Soda pop is the second most popular drink in the USA. Water comes first. Not at all surprising. 70% of all soda sales are cokes. Next comes lemon-lime. Just a little bit surprising. These are followed by pepper, root beer and orange soda. Other sodas make up 2-3% of all sales. I don't like that many kinds of pop. I hate coke and root beer. I like lemon-lime type sodas, orange sodas, sangria,(I think that's how you spell it; I've only seen it for sale in Mexico and California. I first tried it in Mexico) and some soda I had in Mexico.(I think it's called Manaza or something, I'm not sure.)
Pop is 90% water.(Tell that to your parents next time they tell you that sodas are bad for you. Well, they are, cola especially, as it is addictive due to caffeine content. If you have insomnia or cardiac disease, avoid it at all costs.) All soft drinks are bottled or canned at high pressure and low temperature. This allows for the soda to dissolve the maximum amount of gas(carbon dioxide, the stuff you breathe out. Not at all kidding.) I will now reveal the process of making soda.
1. Purify the water. Chemicals are added to the water to remove the flavor of chlorine or other minerals. It is then passed through a microscopic filter to remove impurities. Don't worry, the water is clean to begin with, but they purify it just in case.
2. Sweeten the water. 70% of all pop is sweetened with corn syrup. The other 30% is a chemical sweetener. It is usually only added to diet soda. Corn syrup is cheapest, though.
3. Add flavor and coloring. What they do depends on the type of soda.
4. Carbonation. The finished syrup is cooled and sprayed into a pressurized container of carbon dioxide. The water in the syrup dissolves the gas. The carbonized liquid is bottled, x-rayed for fullness and shipped.
All that work for a can of liquid.
If you add baking soda to juice, it will carbonate the juice and make it fizzy. But I wouldn't try it if I were you. When I tried it, it may have been fizzy, but the flavor was dreadful. You probably could find a recipe for something more tasty on the internet. Don't repeat my mistake.
Pop is really not that good for you. But I am not going to dwell on the drawbacks because, well, who wants to? I'll just tell you this. You would be very, very, very surprised. But there are a few good things. Here they are.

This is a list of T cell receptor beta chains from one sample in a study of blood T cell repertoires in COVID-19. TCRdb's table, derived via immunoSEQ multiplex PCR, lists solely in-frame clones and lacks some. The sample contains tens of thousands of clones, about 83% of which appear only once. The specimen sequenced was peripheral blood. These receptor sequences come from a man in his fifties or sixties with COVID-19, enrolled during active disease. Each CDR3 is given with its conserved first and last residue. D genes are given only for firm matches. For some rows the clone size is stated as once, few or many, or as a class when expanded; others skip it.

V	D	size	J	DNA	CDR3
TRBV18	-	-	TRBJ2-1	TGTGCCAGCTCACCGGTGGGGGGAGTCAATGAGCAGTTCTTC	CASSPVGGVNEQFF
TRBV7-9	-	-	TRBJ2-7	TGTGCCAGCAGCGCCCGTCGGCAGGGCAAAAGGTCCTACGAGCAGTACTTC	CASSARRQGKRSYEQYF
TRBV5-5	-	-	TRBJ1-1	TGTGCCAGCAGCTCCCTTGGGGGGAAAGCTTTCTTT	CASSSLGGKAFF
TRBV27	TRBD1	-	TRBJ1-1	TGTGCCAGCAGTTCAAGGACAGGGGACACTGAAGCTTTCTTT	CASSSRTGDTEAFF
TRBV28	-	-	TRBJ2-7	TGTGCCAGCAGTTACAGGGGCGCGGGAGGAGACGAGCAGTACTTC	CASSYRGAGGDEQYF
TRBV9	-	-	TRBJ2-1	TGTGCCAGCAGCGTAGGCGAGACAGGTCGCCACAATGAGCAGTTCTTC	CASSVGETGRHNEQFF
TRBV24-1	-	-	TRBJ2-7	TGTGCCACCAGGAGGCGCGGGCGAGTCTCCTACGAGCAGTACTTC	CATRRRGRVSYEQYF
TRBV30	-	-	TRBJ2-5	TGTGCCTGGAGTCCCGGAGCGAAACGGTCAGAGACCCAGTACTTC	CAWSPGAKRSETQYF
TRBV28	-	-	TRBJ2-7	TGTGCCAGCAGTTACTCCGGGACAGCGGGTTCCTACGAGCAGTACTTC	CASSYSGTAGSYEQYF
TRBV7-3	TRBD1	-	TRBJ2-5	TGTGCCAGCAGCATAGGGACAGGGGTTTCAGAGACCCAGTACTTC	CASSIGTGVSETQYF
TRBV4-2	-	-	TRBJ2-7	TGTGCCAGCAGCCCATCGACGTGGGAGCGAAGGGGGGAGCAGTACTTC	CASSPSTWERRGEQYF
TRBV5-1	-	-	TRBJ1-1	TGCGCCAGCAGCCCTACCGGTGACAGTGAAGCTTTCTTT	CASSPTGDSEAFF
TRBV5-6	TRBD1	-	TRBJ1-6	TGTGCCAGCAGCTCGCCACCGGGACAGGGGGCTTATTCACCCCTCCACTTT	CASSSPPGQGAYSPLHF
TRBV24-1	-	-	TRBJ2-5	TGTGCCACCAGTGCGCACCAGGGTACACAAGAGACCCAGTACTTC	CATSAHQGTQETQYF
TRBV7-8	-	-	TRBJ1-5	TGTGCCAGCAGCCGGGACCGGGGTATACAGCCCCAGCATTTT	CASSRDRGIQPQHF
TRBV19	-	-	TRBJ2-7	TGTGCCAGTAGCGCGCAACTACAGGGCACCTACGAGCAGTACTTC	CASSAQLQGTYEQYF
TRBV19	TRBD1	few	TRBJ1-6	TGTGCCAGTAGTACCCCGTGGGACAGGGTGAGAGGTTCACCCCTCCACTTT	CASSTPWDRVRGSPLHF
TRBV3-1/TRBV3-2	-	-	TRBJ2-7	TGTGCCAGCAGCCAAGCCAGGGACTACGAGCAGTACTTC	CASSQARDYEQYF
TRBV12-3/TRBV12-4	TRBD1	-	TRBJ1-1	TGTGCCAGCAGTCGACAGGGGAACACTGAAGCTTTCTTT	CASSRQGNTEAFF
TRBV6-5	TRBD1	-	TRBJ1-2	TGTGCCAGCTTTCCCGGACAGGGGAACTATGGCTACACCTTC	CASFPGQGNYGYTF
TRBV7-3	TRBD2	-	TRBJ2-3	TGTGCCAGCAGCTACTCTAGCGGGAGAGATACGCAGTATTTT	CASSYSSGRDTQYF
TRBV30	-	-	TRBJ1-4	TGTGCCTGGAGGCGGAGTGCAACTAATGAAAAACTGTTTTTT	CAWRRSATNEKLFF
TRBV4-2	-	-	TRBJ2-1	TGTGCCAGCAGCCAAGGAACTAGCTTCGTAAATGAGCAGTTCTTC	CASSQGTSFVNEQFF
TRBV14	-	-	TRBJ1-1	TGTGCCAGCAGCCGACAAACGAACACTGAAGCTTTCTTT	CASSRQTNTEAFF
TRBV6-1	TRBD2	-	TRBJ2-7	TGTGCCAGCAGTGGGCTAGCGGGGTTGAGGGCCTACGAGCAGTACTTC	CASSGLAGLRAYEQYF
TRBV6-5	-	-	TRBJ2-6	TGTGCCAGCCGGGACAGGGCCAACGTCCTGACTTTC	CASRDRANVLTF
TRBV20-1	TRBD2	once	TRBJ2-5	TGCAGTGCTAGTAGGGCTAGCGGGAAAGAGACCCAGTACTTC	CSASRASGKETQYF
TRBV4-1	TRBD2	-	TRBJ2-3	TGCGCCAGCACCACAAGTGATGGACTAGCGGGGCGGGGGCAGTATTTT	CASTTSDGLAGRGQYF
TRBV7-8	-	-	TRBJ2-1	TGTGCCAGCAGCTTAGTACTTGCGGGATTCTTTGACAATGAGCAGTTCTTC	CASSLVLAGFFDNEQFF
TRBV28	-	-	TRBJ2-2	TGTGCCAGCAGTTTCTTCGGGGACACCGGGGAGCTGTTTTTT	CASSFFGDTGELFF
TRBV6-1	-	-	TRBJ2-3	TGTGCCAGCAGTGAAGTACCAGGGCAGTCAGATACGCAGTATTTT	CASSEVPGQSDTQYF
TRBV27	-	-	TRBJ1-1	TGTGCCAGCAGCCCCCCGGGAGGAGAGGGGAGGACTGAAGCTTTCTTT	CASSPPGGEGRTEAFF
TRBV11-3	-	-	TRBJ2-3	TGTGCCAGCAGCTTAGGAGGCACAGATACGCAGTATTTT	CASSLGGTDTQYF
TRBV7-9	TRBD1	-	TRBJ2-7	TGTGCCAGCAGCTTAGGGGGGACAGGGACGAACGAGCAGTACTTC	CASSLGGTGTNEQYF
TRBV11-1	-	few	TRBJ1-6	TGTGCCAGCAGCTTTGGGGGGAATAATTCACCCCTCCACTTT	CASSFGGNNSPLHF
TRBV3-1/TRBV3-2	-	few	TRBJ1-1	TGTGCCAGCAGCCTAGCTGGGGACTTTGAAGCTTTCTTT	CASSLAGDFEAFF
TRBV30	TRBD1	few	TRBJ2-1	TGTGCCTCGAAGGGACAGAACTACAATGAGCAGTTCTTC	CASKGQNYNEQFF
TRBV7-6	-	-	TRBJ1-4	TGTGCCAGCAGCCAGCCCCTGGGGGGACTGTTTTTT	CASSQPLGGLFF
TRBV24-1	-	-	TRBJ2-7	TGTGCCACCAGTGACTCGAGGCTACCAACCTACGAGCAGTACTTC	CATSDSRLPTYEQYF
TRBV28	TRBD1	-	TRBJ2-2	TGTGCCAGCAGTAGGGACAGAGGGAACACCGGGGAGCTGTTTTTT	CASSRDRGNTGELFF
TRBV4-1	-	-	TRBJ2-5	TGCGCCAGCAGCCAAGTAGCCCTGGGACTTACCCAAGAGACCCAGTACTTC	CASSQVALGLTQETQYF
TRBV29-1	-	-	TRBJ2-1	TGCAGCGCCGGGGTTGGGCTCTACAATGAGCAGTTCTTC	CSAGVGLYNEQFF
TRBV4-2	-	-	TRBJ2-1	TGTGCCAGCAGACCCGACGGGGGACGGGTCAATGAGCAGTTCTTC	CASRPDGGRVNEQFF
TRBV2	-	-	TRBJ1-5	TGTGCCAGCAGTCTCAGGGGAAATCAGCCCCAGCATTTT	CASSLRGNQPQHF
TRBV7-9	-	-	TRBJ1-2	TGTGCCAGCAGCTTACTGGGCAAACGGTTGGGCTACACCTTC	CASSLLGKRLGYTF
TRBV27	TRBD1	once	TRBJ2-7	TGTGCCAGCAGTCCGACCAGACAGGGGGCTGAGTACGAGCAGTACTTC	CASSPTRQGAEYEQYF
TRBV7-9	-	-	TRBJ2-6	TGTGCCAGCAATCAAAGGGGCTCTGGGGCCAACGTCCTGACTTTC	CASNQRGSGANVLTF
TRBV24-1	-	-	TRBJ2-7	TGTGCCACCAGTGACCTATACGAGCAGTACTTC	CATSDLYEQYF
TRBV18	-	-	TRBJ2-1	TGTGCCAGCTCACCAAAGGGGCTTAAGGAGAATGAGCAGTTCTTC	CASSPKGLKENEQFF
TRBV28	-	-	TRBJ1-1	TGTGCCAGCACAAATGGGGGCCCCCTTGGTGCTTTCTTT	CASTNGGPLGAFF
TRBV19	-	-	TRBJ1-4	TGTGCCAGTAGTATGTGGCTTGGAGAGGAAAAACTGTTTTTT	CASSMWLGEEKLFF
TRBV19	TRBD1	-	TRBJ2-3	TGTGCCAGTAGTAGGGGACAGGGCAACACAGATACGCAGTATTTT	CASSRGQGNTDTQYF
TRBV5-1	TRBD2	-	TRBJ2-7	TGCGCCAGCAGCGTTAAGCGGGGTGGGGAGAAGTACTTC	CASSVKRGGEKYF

1. Water content
Some people find this stuff interesting.(Either that or there are some very bored scientists out there.)
So next time you open a bottle of pop, think about all that I've said. And don't tell your parents that soda can cause allergies and irritate the stomach.
In Los Angeles, there is a store called Galcos Soda Pop Stop. It is called this because it sells a lot of pop (like you can't guess that). I haven't seen the amount of soda varieties they sell, but it's probably fairly high. They stock all the kinds of pop you can't find in big stores. There's Bubble-up, an old kind which I've heard of being used for upset stomachs, and I wouldn't even guess at most of the other kinds. There is cucumber, which is supposed to be quite refreshing. There is even sodas made from flower petals. I would love to try one of those. There is all kinds of cherry sodas, too. They stock kosher coke around Passover. Why they have to make it kosher for the Jews I'll never know unless I look it up. How on earth do they conceive these ideas?!?!?!??!?!?!??!? There are a lot of different kinds of cherry soda. I couldn't even begin to start listing the different kinds unless I actually went there.(Which I might be doing on our way back from Mexico. We might be staying to do a few things in LA. Wouldn't it be fun?!)
You can order soda off the website, www.sodapopstop.com. Now, if you'll excuse me, I think there's some club soda in the fridge... Tonic water, anyone?